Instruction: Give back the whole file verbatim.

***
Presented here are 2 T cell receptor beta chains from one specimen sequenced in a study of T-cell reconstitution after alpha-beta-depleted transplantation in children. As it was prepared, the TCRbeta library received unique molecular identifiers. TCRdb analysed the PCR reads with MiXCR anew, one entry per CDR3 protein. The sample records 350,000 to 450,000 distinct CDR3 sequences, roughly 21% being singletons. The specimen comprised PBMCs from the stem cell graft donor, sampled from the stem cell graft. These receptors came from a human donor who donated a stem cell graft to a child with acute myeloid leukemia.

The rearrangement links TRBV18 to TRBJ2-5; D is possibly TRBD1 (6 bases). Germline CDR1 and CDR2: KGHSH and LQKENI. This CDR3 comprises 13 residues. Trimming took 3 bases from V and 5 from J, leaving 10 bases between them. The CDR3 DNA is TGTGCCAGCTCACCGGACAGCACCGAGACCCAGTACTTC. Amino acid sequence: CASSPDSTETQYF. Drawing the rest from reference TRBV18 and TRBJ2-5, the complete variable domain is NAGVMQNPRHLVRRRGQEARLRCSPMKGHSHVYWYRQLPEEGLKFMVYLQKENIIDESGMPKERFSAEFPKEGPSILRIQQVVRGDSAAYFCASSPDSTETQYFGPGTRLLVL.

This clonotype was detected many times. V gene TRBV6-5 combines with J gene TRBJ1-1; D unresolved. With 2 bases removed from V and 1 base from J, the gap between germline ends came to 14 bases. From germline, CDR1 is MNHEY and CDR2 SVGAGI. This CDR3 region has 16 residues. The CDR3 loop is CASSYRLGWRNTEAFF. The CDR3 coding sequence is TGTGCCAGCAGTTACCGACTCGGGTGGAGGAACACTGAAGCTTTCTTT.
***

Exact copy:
Presented here are 2 T cell receptor beta chains from one specimen sequenced in a study of T-cell reconstitution after alpha-beta-depleted transplantation in children. As it was prepared, the TCRbeta library received unique molecular identifiers. TCRdb analysed the PCR reads with MiXCR anew, one entry per CDR3 protein. The sample records 350,000 to 450,000 distinct CDR3 sequences, roughly 21% being singletons. The specimen comprised PBMCs from the stem cell graft donor, sampled from the stem cell graft. These receptors came from a human donor who donated a stem cell graft to a child with acute myeloid leukemia.

The rearrangement links TRBV18 to TRBJ2-5; D is possibly TRBD1 (6 bases). Germline CDR1 and CDR2: KGHSH and LQKENI. This CDR3 comprises 13 residues. Trimming took 3 bases from V and 5 from J, leaving 10 bases between them. The CDR3 DNA is TGTGCCAGCTCACCGGACAGCACCGAGACCCAGTACTTC. Amino acid sequence: CASSPDSTETQYF. Drawing the rest from reference TRBV18 and TRBJ2-5, the complete variable domain is NAGVMQNPRHLVRRRGQEARLRCSPMKGHSHVYWYRQLPEEGLKFMVYLQKENIIDESGMPKERFSAEFPKEGPSILRIQQVVRGDSAAYFCASSPDSTETQYFGPGTRLLVL.

This clonotype was detected many times. V gene TRBV6-5 combines with J gene TRBJ1-1; D unresolved. With 2 bases removed from V and 1 base from J, the gap between germline ends came to 14 bases. From germline, CDR1 is MNHEY and CDR2 SVGAGI. This CDR3 region has 16 residues. The CDR3 loop is CASSYRLGWRNTEAFF. The CDR3 coding sequence is TGTGCCAGCAGTTACCGACTCGGGTGGAGGAACACTGAAGCTTTCTTT.